Walked along the High Line today. Beautiful little piece of public space. A little commercial. A little high fashion. Mall of America. This city of ruins redux. Lights in the sky. Where do we go from here? It ends. It is not the pristine wild High Line seen in photographs at the Armory Show last spring. No. Last spring. I am becoming part of this city. The loneliness is seeping into my bones and transcending itself. There are others in this city. Others out there. Other lonelies. Newly brokenhearted. My ex-baby is one, in a different city, a small and lonely city in its own right. She will do well, though, I know it, she is strong and fierce and wonderful, magnificient. I miss her. I do. She was wonderful — so so wonderful. I loved her — like Ashley loved Melanie in Gone With the Wind. There I go again. But read enough books — and all of human existence is arrayed there, carefully selected and polished by authors who are now long dead.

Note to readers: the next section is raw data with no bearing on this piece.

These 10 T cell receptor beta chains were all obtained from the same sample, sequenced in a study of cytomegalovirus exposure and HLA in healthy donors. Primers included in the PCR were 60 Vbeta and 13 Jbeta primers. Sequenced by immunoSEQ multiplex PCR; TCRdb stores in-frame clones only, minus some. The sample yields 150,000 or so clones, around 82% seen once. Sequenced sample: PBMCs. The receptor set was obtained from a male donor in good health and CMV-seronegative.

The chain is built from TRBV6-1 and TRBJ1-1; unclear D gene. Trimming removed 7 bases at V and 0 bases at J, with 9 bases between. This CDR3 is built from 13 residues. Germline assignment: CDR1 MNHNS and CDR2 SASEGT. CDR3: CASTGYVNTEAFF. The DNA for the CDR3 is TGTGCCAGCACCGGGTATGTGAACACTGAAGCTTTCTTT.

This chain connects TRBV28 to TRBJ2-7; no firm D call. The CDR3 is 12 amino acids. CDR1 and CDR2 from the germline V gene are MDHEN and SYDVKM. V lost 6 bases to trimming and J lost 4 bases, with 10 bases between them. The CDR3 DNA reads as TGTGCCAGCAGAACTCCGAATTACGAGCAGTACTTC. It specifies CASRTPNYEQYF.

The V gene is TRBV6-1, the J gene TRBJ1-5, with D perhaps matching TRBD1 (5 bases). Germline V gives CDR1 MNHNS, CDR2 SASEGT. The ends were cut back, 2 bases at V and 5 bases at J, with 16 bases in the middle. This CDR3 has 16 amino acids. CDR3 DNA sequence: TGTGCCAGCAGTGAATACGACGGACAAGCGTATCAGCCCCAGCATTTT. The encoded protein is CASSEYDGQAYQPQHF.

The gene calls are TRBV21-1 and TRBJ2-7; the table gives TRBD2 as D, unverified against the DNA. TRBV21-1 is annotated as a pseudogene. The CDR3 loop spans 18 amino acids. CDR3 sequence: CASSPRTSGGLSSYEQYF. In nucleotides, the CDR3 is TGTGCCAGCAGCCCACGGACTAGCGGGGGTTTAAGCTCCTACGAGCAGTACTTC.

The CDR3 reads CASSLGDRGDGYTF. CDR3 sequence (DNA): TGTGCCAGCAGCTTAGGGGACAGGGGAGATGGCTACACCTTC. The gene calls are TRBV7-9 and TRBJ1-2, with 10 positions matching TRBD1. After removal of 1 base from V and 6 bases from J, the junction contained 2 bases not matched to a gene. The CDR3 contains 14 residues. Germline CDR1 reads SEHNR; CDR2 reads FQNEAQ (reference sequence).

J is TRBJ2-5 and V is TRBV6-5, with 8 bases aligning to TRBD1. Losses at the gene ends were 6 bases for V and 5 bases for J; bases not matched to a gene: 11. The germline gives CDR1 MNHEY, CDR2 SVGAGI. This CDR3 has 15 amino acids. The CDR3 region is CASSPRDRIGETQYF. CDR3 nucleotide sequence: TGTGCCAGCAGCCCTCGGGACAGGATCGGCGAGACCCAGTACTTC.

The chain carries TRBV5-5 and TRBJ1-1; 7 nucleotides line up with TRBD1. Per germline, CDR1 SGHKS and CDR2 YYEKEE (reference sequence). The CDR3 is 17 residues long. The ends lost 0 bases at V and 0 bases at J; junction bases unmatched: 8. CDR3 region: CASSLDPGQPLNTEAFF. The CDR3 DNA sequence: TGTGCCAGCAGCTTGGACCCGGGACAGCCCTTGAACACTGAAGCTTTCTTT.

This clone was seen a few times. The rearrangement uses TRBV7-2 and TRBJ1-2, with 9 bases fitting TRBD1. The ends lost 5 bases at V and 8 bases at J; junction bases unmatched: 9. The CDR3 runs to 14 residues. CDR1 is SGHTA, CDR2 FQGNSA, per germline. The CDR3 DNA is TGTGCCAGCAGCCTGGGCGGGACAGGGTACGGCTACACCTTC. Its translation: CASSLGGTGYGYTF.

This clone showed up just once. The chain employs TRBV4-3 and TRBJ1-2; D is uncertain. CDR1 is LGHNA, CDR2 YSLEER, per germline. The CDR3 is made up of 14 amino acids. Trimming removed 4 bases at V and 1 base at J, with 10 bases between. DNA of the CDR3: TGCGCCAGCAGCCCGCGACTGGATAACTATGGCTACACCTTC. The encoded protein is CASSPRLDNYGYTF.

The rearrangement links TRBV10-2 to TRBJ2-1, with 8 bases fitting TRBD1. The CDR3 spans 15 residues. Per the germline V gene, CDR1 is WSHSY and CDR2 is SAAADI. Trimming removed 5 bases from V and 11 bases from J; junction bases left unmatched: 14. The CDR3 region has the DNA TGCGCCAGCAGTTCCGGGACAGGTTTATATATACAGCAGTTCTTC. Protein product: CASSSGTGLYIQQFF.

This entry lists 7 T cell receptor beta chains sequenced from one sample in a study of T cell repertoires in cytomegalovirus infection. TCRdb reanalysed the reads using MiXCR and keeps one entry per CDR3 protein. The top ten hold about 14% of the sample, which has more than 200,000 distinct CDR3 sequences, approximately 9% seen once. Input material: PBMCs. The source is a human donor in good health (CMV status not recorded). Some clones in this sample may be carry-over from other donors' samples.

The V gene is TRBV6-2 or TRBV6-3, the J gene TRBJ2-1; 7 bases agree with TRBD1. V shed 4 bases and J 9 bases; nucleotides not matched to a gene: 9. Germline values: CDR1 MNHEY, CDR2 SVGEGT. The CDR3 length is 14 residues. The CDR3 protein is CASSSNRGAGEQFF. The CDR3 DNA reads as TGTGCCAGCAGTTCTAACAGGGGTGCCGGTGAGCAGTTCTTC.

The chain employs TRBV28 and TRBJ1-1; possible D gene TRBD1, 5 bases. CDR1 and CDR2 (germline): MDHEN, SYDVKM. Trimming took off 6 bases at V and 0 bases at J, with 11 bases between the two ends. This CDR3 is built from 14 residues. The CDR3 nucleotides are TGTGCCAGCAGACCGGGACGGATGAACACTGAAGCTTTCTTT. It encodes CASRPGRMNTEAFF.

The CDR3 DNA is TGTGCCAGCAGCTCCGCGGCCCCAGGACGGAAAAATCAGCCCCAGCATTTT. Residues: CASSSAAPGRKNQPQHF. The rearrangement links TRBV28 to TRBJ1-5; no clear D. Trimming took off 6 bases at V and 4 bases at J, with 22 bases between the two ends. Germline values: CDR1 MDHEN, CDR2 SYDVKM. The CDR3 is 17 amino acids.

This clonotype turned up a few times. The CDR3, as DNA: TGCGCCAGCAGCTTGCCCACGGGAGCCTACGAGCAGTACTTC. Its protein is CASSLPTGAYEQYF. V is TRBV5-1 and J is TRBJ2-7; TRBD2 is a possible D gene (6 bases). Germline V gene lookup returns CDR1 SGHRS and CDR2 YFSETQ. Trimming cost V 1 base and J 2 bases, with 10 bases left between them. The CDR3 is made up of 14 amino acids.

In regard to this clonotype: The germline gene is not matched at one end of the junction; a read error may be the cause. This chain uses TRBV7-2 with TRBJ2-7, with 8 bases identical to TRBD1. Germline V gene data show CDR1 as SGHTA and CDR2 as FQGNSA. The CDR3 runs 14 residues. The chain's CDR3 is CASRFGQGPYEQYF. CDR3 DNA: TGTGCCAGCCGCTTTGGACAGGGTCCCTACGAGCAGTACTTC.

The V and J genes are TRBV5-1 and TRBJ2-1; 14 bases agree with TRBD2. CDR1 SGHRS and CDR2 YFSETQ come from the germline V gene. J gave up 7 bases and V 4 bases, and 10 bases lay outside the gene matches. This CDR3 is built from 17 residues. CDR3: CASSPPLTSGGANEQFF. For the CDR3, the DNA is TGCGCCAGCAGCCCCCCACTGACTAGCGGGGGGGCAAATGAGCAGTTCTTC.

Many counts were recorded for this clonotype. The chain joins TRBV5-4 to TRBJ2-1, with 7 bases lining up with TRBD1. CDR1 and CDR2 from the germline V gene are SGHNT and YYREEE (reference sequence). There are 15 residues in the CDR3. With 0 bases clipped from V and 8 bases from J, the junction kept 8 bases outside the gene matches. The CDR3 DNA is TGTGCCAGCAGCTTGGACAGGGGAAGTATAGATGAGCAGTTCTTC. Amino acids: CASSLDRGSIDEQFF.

Five thousand words a day? Lucky if I can write 500. Where are we? Halfway to a picture? Oh yes. Perhaps I’ll cheat.



Adventures from the Elsewhere A.C. Aesthetic

Toys in rhythm.

Music video by Owl City performing Fireflies
with Adam Young [Producer], Steve Hoover [Video Director], Danny Yourd [Video Producer]
(C) 2009 Universal Republic Records, a division of UMG Recordings, Inc.

Q for G+S: Is there some sort of backet, brochure, information package that I can forward to interested artists/authors to get them interested in the project?

Summer of Death

Consider it like this.

A multitude is walking down a broad dirt highway. Maybe it is grass covered. The multitude is young and old, every color, every race, men and women, some walking alone, some with a partner, some with their children, some with their friends. Some are talking, some are singing, some are singing, some are silent.